2006.09.26: September 26, 2006: Headlines: COS - Burkina Faso: Keep Me Current: Kirsten Benham will serve as Peace Corps Volunteer in Burkina Faso

Peace Corps Online: Directory: Burkina Faso: Peace Corps Burkina Faso : The Peace Corps in Burkina Faso: 2006.09.26: September 26, 2006: Headlines: COS - Burkina Faso: Keep Me Current: Kirsten Benham will serve as Peace Corps Volunteer in Burkina Faso

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Kirsten Benham will serve as Peace Corps Volunteer in Burkina Faso

Kirsten Benham will serve as Peace Corps Volunteer in Burkina Faso

"My goal is to encourage empowerment," said Benham, who will work both in a health care clinic and visit families in the villages to teach them how to care for themselves independently. Benham flew to Philadelphia Sunday for two days of briefing. She learned how the Peace Corps removes its workers in case of civil unrest or war and got shots for two strains of meningitis, dengue fever, typhoid, tetanus and rabies. Then, it was on to Burkina Faso.

Kirsten Benham will serve as Peace Corps Volunteer in Burkina Faso

Into Africa: woman seeks her future far from home

By David Harry

LYMAN (Sep 26, 2006): A graduate of Massabesic High School and George Washington University in Washington, D.C., has joined the parade of young people who leave Maine to find a better future.

What's different about Kirsten Benham is that she is going half a world away to a country many would have trouble finding on a map, let alone pronouncing its name.

At 23 years old, Benham is a new Peace Corps member who left Sunday to serve in the west African nation of Burkina Faso.

"My goal is to encourage empowerment," said Benham, who will work both in a health care clinic and visit families in the villages to teach them how to care for themselves independently.

Benham flew to Philadelphia Sunday for two days of briefing. She learned how the Peace Corps removes its workers in case of civil unrest or war and got shots for two strains of meningitis, dengue fever, typhoid, tetanus and rabies. Then, it was on to Burkina Faso.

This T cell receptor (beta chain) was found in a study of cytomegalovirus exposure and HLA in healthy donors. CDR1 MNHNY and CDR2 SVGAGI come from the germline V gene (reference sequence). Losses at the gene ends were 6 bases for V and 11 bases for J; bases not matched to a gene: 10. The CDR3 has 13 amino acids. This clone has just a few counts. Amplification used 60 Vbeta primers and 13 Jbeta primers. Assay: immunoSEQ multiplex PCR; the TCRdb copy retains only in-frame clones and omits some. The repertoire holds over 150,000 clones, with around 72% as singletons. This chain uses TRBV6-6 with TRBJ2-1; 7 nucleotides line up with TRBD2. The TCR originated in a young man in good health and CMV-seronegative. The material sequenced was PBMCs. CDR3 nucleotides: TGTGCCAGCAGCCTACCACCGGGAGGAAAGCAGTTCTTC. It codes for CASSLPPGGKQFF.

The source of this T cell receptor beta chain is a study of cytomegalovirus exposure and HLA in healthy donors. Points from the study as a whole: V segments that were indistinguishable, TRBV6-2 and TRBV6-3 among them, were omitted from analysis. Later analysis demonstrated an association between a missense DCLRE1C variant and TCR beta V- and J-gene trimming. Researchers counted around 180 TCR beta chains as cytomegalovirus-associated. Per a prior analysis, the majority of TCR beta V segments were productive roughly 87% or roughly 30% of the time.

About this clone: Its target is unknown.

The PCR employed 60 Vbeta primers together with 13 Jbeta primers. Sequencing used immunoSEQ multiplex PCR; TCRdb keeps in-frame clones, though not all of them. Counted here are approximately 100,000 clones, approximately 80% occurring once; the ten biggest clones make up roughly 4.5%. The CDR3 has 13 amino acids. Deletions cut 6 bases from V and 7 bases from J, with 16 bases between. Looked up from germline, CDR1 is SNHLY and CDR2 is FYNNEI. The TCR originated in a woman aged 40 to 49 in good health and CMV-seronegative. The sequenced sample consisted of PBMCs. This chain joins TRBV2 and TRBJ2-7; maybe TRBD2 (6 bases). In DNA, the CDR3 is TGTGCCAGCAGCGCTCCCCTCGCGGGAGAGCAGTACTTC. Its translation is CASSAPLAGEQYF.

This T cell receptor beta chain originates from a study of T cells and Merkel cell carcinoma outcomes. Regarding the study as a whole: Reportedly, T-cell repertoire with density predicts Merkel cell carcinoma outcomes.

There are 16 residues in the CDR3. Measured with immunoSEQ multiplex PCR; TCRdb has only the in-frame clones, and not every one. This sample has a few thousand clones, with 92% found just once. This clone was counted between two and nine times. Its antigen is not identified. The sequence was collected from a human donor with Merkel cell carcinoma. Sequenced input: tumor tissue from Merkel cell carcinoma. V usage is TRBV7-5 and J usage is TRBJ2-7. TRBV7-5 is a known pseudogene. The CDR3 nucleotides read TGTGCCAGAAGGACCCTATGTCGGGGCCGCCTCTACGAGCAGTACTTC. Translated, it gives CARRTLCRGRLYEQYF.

In her first three months in the country, Benham will be trained in a provincial capital as she lives with a host family.

Afterwards, she will be assigned to a rural health clinic as an outreach worker. With a Peace Corps-provided bicycle, she will visit families in villages to assess healthcare needs and show them steps that can improve their lives.

Benham will ostensibly be an employee of the nation’s ministry of health. She has been told to expect to live without running water or electricity for the 24-month assignment she will take on.

On days off, Benham expects to ride to a larger town with an Internet café to write home. She will also write to Mary Lyons’ seventh-grade class at Massabesic junior high school, giving them a virtual tour of Africa.

“I knew she was going to do great things,” Lyons said of Benham, who she taught nine years ago. “She is an outstanding person, always outgoing and passionate.”

While there will be vacation time for Benham during her assignment, she will not be back at her Lyman home. Travel is too expensive and the chance to explore Africa too good to pass up.

"This is the experience I’ve been waiting for," said Benham.